SpaceX's newest Starship prototype has fired its engine for the first time, potentially paving the way for a test flight in the very near future.
The SN4, the latest test version of SpaceX's Mars-colonizing Starship vehicle, aced a "static fire" Tuesday night (May 5), lighting up its single Raptor engine briefly while remaining on the ground at the company's South Texas facilities.
"Starship SN4 passed static fire," SpaceX founder and CEO Elon Musk said via Twitter late on Tuesday.
You can see video of the static fire here, courtesy of SPadre.com, as well as from NASASpaceflight.com here and from LapPadre here.
Related: SpaceX's Starship and Super Heavy rocket in pictures
Starship SN4 passed static fireMay 6, 2020
The successful test was the second big milestone for the billionaire entrepreneur in quick succession: His girlfriend, the singer Grimes, gave birth to the couple's son on Monday (May 4).
With the static fire in the rearview mirror, SpaceX can begin prepping the SN4 for its next big moment: an uncrewed test flight, which Musk has said will take the vehicle to a target altitude of about 500 feet (150 meters).
Just one Starship prototype has gotten off the ground to date — a stubby craft called Starhopper, which made a few brief jaunts last year before being retired.
The SN4's flying days will doubtless be short as well. SpaceX is already building the SN5, which will have three Raptors and will soar to a target altitude of about 12 miles (20 kilometers) during its test missions, if all goes according to plan.
The final, operational Starship will sport six Raptor engines and be powerful enough to launch itself off the moon and Mars. But the 100-passenger spaceship will need help getting off Earth; it will launch from our planet's surface atop a giant rocket called Super Heavy, which will be powered by 31 Raptors.
Both Starship and Super Heavy will be fully and rapidly reusable, Musk has said. Each Super Heavy will come down for vertical landings here on Earth shortly after liftoff, as the first stages of SpaceX Falcon 9 and Falcon Heavy rockets already do. And each Starship will be capable of flying many missions, be they to the moon, Mars or other deep-space destinations.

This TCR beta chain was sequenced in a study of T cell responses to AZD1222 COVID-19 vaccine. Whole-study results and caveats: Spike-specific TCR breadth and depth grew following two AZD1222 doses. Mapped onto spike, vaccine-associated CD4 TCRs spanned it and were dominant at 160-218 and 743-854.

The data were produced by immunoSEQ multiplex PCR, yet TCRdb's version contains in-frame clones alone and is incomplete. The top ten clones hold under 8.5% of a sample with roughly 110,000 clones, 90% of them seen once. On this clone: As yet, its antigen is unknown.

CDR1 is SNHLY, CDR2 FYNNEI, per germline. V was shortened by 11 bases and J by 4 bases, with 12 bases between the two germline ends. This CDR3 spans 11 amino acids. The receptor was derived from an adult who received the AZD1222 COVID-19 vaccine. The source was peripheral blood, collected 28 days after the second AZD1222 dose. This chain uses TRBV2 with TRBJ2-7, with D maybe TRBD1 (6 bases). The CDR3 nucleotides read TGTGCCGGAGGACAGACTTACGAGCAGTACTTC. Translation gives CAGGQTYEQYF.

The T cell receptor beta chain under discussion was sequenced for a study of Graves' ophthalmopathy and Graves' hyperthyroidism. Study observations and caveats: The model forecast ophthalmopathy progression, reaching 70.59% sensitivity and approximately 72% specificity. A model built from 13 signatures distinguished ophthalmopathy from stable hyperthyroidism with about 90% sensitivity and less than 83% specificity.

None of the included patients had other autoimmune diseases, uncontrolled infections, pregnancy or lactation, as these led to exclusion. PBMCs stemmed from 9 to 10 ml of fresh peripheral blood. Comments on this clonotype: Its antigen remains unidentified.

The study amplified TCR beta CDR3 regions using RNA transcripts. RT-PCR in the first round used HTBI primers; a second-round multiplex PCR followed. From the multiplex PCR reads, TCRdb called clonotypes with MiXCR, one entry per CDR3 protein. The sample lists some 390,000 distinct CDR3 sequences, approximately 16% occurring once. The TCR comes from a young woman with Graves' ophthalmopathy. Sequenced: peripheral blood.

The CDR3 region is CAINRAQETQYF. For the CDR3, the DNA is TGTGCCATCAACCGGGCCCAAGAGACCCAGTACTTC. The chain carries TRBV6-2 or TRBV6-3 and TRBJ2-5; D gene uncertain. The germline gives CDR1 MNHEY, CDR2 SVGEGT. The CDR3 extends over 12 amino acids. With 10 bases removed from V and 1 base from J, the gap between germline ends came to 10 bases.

NASA recently awarded funding to SpaceX to develop Starship as a potential human landing system for the agency's Artemis program of lunar exploration, and the vehicle is eligible to carry robotic NASA payloads to the moon's surface as well. But the Red Planet is Musk's main target for the 165-foot-tall (50 m) spaceship.
The billionaire entrepreneur envisions huge fleets of Starships departing for Mars every 26 months, when Earth and the fourth rock from the sun are properly aligned for interplanetary missions. Musk wants such flights to help establish a million-person city on the Red Planet, and to do it relatively soon — ideally, within the next 50 to 100 years.
Tuesday night's static fire brought that ambitious dream one small step closer to reality.
- SpaceX: Facts about Elon Musk's private spaceflight company
- Welders wanted: SpaceX is hiring to ramp up production of stainless steel Starship
- How living on Mars could challenge colonists (infographic)
Mike Wall is the author of "Out There" (Grand Central Publishing, 2018; illustrated by Karl Tate), a book about the search for alien life. Follow him on Twitter @michaeldwall. Follow us on Twitter @Spacedotcom or Facebook.
OFFER: Save 45% on 'All About Space' 'How it Works' and 'All About History'!
For a limited time, you can take out a digital subscription to any of our best-selling science magazines for just $2.38 per month, or 45% off the standard price for the first three months.